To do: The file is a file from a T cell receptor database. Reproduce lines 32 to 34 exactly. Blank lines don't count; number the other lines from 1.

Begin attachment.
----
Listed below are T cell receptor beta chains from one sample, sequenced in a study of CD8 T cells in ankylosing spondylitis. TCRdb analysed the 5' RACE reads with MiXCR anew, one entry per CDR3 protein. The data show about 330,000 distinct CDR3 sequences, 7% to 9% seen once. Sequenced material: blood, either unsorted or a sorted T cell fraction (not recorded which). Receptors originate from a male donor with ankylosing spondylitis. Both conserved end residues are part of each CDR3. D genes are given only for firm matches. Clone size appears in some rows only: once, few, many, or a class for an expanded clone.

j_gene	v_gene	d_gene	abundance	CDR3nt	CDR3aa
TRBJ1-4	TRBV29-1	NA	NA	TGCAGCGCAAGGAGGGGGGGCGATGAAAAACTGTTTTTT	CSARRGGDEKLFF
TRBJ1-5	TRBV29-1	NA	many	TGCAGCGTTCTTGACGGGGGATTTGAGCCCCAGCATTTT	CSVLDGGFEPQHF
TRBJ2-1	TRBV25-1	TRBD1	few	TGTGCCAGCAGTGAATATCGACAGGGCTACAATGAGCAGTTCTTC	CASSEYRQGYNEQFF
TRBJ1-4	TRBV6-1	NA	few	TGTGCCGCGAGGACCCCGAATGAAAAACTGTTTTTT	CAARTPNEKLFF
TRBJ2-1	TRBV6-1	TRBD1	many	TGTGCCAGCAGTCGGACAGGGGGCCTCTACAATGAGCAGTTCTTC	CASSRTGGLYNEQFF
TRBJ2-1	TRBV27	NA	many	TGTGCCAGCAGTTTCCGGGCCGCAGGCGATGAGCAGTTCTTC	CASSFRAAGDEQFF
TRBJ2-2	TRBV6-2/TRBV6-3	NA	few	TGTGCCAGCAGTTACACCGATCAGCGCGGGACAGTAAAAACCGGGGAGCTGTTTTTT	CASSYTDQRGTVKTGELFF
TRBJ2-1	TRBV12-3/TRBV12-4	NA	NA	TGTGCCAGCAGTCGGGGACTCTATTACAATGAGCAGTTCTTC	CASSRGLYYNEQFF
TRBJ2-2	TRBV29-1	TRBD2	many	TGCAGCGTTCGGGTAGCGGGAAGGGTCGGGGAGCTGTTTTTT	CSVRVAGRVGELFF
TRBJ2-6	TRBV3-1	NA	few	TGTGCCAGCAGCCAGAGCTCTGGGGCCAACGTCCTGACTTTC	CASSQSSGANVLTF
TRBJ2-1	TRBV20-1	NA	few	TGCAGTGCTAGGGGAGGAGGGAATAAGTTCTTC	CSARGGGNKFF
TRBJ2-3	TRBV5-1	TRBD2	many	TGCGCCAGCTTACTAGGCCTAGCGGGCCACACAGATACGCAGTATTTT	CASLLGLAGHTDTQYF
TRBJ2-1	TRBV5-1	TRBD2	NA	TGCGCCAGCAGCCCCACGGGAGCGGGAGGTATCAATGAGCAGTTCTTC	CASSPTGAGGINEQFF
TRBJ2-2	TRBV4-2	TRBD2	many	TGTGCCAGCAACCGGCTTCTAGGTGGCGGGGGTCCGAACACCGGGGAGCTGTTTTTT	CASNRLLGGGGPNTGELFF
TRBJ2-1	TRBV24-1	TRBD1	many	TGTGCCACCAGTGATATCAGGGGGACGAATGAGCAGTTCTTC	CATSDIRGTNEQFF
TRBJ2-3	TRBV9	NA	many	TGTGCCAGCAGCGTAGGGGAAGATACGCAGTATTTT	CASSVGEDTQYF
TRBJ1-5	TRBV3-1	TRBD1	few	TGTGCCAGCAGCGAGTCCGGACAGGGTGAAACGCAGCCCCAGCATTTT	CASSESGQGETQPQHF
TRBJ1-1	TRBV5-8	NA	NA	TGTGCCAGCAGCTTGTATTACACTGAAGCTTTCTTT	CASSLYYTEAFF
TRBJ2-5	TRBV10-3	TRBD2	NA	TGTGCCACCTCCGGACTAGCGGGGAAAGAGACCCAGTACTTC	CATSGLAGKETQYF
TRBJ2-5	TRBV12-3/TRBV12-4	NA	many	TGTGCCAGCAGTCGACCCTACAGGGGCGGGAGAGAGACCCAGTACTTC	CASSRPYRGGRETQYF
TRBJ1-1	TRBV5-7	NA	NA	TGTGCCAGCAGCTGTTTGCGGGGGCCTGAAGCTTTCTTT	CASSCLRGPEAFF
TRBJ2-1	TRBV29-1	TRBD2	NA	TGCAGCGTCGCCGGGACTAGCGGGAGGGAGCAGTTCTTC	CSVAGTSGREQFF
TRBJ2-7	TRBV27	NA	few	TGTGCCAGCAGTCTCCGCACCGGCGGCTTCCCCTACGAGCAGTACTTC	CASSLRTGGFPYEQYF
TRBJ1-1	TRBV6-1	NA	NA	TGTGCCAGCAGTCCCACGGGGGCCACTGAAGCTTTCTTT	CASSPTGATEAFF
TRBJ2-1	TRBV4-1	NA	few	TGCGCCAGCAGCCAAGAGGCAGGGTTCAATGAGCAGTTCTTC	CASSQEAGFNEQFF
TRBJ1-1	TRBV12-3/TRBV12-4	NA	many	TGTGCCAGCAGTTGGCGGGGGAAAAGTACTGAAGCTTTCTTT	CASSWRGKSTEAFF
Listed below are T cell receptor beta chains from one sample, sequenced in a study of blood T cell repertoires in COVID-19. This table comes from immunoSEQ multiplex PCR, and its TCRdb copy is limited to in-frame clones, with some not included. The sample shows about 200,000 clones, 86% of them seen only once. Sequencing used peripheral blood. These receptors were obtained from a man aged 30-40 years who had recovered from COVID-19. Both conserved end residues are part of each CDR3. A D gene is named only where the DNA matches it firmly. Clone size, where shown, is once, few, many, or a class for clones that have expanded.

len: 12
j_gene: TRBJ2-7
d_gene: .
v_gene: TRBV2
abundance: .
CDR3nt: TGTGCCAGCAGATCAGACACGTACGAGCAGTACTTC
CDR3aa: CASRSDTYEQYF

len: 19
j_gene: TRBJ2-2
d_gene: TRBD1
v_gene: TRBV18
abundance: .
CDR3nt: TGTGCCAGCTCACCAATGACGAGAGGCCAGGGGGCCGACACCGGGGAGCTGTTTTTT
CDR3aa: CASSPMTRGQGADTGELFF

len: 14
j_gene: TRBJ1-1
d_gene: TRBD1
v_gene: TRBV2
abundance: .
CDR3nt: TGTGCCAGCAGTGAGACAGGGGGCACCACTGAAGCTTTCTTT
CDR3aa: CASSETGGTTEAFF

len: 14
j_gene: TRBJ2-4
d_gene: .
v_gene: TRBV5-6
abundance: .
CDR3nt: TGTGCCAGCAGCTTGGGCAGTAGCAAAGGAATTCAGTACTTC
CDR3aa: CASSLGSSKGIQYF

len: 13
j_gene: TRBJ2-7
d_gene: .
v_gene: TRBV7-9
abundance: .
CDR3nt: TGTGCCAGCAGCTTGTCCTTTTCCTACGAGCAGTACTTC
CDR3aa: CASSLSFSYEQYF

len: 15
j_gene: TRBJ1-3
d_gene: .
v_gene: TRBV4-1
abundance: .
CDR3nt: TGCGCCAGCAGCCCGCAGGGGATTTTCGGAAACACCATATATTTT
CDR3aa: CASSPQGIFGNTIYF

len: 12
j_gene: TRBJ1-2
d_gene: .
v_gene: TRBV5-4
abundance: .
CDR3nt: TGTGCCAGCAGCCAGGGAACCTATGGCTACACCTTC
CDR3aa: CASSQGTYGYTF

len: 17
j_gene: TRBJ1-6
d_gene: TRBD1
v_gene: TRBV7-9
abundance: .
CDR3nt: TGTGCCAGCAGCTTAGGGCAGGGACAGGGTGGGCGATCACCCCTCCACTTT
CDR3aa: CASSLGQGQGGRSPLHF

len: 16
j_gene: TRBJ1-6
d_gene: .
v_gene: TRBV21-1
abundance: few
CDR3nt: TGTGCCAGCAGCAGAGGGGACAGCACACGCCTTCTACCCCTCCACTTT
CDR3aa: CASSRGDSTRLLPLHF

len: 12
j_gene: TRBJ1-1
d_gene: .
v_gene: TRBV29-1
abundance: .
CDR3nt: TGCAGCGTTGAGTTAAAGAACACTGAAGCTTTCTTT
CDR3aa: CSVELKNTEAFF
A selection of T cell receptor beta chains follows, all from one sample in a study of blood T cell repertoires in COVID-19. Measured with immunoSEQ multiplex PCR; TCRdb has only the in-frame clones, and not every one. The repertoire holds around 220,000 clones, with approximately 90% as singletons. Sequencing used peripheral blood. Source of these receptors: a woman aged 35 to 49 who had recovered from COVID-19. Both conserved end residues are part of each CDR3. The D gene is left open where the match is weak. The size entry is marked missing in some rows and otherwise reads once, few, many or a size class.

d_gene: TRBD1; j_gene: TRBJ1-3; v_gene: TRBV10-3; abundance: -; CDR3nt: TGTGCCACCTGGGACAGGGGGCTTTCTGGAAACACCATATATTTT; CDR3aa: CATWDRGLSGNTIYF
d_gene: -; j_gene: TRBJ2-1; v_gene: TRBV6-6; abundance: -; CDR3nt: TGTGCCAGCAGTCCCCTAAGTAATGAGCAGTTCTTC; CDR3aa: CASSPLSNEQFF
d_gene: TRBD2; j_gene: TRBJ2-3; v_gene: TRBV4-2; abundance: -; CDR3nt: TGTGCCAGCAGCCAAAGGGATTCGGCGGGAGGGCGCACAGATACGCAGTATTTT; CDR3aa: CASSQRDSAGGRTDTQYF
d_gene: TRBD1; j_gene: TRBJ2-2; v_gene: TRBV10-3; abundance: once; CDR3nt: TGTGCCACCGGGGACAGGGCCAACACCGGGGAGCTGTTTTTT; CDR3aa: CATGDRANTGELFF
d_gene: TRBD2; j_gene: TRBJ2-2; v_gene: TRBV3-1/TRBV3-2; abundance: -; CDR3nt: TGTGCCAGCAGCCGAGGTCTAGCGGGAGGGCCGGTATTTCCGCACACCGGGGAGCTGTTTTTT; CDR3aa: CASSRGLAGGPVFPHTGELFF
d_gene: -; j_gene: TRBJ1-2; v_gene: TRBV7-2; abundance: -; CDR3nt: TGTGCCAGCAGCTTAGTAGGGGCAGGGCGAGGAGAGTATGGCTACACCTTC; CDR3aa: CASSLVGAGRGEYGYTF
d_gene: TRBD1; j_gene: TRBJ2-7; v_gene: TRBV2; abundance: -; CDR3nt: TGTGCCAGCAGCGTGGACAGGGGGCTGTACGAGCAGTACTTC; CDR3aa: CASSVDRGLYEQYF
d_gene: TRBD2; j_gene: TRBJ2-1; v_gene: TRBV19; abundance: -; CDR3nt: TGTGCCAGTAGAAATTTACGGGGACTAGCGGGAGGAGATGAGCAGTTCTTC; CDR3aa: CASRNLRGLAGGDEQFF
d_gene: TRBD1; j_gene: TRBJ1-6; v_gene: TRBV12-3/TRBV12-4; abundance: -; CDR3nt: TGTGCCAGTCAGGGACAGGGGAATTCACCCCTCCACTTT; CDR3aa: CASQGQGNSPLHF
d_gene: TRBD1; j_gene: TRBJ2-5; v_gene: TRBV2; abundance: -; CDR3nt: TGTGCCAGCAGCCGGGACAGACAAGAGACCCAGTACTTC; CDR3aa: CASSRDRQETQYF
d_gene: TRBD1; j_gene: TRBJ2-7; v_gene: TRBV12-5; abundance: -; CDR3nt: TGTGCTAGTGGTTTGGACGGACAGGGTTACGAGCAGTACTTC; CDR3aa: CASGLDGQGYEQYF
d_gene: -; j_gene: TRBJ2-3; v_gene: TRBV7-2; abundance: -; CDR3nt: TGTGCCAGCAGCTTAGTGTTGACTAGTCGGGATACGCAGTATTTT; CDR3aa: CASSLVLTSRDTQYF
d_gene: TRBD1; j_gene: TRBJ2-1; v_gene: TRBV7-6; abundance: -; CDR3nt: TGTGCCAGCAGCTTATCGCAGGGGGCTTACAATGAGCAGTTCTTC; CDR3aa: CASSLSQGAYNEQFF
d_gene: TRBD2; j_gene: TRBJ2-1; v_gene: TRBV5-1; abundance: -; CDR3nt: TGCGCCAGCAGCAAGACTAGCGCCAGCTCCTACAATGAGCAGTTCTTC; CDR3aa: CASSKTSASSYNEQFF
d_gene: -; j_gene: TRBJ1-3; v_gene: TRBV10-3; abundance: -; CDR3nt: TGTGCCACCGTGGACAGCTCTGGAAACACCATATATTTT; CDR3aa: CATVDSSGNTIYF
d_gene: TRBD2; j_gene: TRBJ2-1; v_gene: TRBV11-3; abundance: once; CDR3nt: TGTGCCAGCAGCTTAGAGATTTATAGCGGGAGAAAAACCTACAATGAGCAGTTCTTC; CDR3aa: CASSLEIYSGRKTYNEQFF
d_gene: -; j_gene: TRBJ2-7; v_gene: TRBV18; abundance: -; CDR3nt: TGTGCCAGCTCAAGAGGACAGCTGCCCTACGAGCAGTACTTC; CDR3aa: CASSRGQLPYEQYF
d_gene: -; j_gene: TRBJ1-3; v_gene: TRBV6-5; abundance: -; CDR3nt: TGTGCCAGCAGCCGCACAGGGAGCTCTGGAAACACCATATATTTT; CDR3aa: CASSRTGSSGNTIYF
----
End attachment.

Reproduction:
d_gene: .
v_gene: TRBV2
abundance: .